The modern brides of the House of Kent have all made history with their royal marriages in one way or another and the gowns they wore on their big day are certainly memorable. Two took centre stage in some of the most ancient churches in England while another was worn at a very modern marriage hundreds of miles from home. They share an air of romance while having striking features all of their own. From mother knows best to the height of Seventies style, they are all moments of royal wedding chic to savour.
The Duchess of Kent
When Katharine Worlsey walked into York Minster on June 8th 1961 to marry Edward, Duke of Kent she became that church’s first royal bride in 650 years. Her royal wedding was a major event and the dress she wore matched the billing. Made of patterned white silk gauze, it featured a high scooped neckline, long sleeves and a very fitted waist. The full length skirt ballooned out around the bride and was covered at the back by a fifteen foot train, attached at the waist, and accompanied by a tulle veil.[getty src=”120273802″ width=”493″ height=”594″ tld=”co.uk”]
The new Duchess of Kent had relied on the recommendation of her mother-in-law, the always stylish Princess Marina, for her wedding dress designer. The man responsible for the gown, John Cavanagh, had been dressing the Dowager Duchess of Kent for years and had spent part of his early career working with Edward Molyneux who had designed Marina’s own wedding gown.
Princess Alexandra of Kent
Cavanagh got a second royal wedding commission two years later when Princess Marina’s only daughter, Alexandra, married Angus Ogilvy at Westminster Abbey. For this ceremony, which took place on April 24th 1963, Cavanagh created a clean design featuring a bodice with simple scoop neckline and long sleeves and a slightly flared full length skirt. It needed to be simple in structure because this gown was all about the lace.[getty src=”78964904″ width=”594″ height=”470″ tld=”co.uk”]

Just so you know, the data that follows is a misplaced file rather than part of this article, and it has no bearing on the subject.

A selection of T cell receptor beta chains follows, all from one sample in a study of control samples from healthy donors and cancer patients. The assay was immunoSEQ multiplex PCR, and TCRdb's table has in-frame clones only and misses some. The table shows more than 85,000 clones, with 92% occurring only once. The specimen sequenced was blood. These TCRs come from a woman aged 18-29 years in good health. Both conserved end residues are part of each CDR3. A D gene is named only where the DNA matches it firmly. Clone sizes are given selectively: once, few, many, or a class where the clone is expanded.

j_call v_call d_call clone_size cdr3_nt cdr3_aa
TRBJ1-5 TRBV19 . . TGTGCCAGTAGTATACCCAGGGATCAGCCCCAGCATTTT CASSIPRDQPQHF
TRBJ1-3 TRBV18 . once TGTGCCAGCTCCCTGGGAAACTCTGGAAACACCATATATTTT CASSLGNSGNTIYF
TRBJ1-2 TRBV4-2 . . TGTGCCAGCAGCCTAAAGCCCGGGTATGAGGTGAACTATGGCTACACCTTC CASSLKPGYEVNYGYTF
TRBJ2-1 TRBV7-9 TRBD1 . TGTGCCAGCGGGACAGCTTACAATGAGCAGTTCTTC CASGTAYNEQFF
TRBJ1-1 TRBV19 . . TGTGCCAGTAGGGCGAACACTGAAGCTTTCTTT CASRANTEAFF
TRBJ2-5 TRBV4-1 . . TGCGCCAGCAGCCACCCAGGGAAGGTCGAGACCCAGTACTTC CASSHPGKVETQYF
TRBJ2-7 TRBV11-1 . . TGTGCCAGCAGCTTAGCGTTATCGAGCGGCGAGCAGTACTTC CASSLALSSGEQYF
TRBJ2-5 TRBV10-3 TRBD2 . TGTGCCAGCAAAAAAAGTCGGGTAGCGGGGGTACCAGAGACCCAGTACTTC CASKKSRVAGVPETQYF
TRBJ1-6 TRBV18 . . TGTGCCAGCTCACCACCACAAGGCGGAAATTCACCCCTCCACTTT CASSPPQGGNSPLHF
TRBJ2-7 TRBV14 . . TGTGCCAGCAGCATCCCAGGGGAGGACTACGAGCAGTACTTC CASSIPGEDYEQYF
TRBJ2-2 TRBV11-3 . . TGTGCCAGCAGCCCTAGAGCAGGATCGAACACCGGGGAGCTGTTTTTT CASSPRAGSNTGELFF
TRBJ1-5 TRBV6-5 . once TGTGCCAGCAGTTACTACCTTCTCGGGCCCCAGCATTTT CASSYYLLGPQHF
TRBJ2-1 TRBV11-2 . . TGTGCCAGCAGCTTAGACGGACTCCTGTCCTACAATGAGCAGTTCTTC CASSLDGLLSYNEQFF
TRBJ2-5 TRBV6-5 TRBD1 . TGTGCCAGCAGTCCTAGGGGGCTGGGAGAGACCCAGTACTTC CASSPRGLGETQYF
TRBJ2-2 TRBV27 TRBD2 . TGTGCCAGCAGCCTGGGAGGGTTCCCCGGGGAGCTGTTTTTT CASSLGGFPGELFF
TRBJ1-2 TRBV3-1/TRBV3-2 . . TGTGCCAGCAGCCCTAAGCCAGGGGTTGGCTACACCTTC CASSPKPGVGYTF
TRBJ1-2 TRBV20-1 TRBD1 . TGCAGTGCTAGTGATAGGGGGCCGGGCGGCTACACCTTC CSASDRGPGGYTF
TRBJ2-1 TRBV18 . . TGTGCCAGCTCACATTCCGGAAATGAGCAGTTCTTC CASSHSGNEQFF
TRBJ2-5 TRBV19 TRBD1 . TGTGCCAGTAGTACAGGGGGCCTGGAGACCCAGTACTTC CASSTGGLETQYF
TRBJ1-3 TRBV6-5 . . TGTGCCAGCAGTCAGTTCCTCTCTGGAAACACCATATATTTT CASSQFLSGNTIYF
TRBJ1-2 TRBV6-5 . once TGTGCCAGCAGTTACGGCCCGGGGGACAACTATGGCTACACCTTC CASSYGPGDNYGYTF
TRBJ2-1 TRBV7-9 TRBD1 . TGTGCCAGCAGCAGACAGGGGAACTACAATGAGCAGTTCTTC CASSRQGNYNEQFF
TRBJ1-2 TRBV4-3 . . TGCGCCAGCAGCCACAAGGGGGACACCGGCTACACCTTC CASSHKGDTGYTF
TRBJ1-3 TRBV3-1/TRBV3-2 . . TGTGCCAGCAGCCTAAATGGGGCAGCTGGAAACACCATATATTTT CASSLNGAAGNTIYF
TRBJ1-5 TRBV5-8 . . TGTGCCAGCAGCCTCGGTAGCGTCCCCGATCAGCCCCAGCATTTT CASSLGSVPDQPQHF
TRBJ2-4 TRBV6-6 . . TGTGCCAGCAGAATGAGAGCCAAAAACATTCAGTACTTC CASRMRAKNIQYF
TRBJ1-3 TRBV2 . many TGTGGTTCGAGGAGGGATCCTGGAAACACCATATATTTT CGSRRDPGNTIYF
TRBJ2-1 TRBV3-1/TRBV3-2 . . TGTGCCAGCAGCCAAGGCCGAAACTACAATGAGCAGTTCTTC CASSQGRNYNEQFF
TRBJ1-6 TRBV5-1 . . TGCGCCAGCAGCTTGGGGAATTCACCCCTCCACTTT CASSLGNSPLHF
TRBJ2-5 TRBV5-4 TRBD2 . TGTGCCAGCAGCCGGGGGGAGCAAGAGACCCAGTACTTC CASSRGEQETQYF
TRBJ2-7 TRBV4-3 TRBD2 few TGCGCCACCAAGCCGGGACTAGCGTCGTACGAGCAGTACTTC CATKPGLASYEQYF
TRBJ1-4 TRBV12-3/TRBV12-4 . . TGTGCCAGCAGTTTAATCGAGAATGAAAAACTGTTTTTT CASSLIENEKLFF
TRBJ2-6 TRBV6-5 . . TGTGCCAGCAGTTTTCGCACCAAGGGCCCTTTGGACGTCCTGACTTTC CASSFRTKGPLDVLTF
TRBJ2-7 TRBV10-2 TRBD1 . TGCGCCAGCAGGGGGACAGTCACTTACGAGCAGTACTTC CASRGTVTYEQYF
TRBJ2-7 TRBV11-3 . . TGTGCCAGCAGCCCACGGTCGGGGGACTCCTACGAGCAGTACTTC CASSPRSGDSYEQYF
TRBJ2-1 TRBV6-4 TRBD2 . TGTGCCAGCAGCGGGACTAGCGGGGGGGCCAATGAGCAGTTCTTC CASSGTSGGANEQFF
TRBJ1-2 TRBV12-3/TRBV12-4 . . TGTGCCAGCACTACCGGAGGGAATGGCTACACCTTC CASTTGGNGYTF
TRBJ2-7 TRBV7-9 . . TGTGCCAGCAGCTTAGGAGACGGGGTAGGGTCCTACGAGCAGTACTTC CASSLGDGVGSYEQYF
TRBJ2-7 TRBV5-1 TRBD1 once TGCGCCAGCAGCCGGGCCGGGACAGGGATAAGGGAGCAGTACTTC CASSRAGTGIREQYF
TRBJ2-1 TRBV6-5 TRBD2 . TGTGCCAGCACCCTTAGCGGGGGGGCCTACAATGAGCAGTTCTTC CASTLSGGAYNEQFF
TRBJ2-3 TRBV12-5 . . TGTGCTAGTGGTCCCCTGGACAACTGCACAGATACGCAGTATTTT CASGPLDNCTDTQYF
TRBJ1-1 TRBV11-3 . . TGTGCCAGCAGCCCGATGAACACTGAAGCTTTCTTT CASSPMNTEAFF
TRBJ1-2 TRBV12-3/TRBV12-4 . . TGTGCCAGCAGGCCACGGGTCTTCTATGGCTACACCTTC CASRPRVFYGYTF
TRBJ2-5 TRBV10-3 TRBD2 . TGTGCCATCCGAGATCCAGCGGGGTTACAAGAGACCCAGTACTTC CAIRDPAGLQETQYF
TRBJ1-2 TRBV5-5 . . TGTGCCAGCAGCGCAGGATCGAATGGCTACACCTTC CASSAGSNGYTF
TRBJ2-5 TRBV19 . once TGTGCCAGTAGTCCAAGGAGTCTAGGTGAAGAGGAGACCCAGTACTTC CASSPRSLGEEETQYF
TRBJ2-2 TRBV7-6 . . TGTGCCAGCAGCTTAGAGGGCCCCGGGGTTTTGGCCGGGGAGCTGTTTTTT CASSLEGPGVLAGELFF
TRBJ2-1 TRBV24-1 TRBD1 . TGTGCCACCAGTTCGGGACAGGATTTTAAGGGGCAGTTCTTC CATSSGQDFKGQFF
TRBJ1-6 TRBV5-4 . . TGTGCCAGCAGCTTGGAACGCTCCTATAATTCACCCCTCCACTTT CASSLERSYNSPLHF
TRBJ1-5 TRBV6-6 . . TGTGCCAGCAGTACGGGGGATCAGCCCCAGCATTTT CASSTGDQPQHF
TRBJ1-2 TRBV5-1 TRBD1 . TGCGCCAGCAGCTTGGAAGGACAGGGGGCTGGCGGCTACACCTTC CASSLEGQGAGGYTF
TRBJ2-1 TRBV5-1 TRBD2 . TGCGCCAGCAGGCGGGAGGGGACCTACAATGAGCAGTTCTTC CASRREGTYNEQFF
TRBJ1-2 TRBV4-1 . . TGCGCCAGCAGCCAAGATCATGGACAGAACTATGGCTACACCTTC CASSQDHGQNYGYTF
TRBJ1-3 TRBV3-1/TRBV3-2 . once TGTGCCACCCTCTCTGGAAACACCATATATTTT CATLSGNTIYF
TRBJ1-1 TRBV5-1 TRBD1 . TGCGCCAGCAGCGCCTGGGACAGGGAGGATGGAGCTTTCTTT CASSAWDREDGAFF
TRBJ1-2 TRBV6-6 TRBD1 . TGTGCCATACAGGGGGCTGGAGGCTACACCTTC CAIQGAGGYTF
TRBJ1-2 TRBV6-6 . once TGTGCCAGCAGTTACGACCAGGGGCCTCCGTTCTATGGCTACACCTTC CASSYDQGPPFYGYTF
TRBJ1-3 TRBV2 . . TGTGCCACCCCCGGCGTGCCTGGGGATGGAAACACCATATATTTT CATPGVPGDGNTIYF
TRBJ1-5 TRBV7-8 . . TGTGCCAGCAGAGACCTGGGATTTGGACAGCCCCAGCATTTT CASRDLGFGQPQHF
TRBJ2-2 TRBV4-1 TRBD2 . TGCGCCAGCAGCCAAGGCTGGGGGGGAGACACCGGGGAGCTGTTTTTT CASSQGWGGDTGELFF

Princess Alexandra had set her heart on Valenciennes lace for her wedding dress and the pure white fabric featured intricate design that did all the talking. Her wedding veil, which stretched out over twenty feet behind her, was made of the same material. It was held in place by a diamond fringe tiara, given to her mother as a wedding gift by the City of London, and which Marina had worn to her own marriage.
Princess Michael of Kent
The tiara was worn again by another Kent bride on June 30th 1978 when Marie-Christine von Reibnitz celebrated her marriage to Prince Michael of Kent. The couple wed in a civil ceremony at the Town Hall in Vienna as Marie-Christine was divorced. For that part of her celebrations, the bride chose a cream two piece suit by royal favourite, Hardy Amies. The tiara made an appearance later that same day.[getty src=”83397052″ width=”405″ height=”594″ tld=”co.uk”]
For following their marriage, the newlyweds enjoyed a wedding ball at the Schwarzenberg Palace where the bride donned the diadem that had once belonged to Marina. The new Princess Michael of Kent wore it with a cream dress from Bellville Sassoon that was very much of its time. The full length gown was adorned with lace and featured long sleeves with detailed cuffs and a high neckline which the bride covered in strands of pearls.
It was a dress that completed a trio of romantic outfits from the brides of that generation of Kent women.
You can find out even more about the brides of the House of Kent in our new book, all about royal weddings. Royal Weddings: A Collection is available as an ebook and paperback on Amazon.